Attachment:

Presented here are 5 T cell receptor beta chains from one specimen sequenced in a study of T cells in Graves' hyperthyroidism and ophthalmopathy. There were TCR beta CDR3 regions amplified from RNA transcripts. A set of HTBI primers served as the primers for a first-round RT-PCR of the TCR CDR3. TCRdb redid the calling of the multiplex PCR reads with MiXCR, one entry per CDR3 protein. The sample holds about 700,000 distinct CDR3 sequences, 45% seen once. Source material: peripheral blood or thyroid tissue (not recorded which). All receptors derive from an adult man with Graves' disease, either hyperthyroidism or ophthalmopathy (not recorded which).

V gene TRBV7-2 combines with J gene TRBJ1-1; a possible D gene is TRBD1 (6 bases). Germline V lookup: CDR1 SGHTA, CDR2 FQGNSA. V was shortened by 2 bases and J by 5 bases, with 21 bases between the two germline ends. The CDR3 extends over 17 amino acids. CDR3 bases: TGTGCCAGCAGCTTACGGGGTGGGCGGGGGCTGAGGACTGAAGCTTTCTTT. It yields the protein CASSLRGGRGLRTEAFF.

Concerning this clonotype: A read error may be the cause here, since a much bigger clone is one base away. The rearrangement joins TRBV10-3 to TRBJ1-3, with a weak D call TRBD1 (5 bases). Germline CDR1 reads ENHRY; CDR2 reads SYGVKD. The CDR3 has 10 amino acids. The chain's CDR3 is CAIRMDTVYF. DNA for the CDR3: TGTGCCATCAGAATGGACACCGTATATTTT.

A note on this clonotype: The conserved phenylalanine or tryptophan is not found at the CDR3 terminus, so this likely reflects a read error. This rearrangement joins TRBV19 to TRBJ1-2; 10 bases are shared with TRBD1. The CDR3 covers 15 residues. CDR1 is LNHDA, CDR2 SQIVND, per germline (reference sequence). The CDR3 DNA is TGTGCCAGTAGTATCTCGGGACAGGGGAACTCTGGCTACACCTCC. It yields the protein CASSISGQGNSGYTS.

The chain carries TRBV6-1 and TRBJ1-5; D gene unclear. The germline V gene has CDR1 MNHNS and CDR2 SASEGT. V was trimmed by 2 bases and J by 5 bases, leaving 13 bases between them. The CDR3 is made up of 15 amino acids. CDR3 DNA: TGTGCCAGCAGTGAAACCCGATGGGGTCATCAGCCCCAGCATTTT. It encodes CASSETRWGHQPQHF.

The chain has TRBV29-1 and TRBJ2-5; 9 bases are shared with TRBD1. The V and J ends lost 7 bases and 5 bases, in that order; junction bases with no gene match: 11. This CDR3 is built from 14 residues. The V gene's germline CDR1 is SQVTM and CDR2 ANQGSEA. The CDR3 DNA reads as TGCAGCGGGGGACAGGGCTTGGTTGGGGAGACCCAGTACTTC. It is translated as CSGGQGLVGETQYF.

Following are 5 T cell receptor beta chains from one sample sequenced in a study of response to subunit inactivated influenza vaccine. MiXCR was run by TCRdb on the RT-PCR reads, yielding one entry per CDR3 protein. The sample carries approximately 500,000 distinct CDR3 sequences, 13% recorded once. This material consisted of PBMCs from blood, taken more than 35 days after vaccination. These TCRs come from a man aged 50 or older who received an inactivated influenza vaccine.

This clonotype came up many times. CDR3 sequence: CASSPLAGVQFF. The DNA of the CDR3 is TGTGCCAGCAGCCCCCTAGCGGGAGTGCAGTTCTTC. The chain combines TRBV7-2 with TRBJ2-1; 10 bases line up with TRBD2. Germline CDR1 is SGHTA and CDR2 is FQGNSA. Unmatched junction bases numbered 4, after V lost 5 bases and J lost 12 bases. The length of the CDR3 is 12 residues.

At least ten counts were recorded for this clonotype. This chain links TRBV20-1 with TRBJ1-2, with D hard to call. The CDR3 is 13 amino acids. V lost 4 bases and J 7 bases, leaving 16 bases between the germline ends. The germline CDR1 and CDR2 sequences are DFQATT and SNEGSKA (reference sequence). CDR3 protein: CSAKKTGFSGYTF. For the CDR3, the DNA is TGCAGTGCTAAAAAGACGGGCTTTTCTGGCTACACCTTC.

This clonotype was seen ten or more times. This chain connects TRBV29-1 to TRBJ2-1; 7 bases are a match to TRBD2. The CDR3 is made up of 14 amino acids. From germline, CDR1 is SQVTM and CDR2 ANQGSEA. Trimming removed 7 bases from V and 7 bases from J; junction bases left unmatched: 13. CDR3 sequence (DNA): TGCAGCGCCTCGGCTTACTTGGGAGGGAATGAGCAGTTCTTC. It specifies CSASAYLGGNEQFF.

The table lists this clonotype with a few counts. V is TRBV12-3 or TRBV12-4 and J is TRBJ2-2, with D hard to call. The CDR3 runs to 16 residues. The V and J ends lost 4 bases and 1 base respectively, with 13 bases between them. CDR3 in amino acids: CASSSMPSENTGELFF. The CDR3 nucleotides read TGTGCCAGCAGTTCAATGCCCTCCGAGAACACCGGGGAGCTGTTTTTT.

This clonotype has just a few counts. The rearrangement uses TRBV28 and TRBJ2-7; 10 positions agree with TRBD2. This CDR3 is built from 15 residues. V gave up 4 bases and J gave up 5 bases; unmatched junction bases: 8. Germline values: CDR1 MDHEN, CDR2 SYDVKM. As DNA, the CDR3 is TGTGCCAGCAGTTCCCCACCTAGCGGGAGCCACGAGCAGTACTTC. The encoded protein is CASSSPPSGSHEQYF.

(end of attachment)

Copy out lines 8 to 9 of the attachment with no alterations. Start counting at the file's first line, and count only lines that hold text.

This clonotype came up many times. CDR3 sequence: CASSPLAGVQFF. The DNA of the CDR3 is TGTGCCAGCAGCCCCCTAGCGGGAGTGCAGTTCTTC. The chain combines TRBV7-2 with TRBJ2-1; 10 bases line up with TRBD2. Germline CDR1 is SGHTA and CDR2 is FQGNSA. Unmatched junction bases numbered 4, after V lost 5 bases and J lost 12 bases. The length of the CDR3 is 12 residues.

At least ten counts were recorded for this clonotype. This chain links TRBV20-1 with TRBJ1-2, with D hard to call. The CDR3 is 13 amino acids. V lost 4 bases and J 7 bases, leaving 16 bases between the germline ends. The germline CDR1 and CDR2 sequences are DFQATT and SNEGSKA (reference sequence). CDR3 protein: CSAKKTGFSGYTF. For the CDR3, the DNA is TGCAGTGCTAAAAAGACGGGCTTTTCTGGCTACACCTTC.